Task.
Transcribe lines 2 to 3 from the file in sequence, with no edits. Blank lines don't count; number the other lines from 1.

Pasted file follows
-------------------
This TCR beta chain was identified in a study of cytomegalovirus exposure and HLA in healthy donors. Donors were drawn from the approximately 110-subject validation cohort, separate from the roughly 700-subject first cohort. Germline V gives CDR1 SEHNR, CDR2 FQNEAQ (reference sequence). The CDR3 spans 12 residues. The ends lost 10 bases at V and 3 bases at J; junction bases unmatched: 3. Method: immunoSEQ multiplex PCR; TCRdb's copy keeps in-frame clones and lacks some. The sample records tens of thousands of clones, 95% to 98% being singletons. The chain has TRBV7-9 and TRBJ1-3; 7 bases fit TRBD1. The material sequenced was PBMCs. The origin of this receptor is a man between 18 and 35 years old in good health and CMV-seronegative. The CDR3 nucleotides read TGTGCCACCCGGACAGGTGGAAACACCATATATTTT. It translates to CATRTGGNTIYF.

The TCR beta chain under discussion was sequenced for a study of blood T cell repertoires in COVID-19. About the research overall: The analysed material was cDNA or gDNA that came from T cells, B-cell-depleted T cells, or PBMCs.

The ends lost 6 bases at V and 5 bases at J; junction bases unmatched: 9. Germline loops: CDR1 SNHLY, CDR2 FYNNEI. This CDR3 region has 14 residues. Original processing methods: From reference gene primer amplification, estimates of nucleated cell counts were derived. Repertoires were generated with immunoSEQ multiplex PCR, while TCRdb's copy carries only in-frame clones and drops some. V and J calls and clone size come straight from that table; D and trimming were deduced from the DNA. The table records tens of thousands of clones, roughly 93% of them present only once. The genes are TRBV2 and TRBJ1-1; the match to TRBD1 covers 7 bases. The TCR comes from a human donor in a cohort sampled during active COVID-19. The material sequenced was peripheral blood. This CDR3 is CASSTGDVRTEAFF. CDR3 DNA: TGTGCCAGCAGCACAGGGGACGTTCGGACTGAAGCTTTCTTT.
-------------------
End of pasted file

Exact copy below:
The TCR beta chain under discussion was sequenced for a study of blood T cell repertoires in COVID-19. About the research overall: The analysed material was cDNA or gDNA that came from T cells, B-cell-depleted T cells, or PBMCs.

The ends lost 6 bases at V and 5 bases at J; junction bases unmatched: 9. Germline loops: CDR1 SNHLY, CDR2 FYNNEI. This CDR3 region has 14 residues. Original processing methods: From reference gene primer amplification, estimates of nucleated cell counts were derived. Repertoires were generated with immunoSEQ multiplex PCR, while TCRdb's copy carries only in-frame clones and drops some. V and J calls and clone size come straight from that table; D and trimming were deduced from the DNA. The table records tens of thousands of clones, roughly 93% of them present only once. The genes are TRBV2 and TRBJ1-1; the match to TRBD1 covers 7 bases. The TCR comes from a human donor in a cohort sampled during active COVID-19. The material sequenced was peripheral blood. This CDR3 is CASSTGDVRTEAFF. CDR3 DNA: TGTGCCAGCAGCACAGGGGACGTTCGGACTGAAGCTTTCTTT.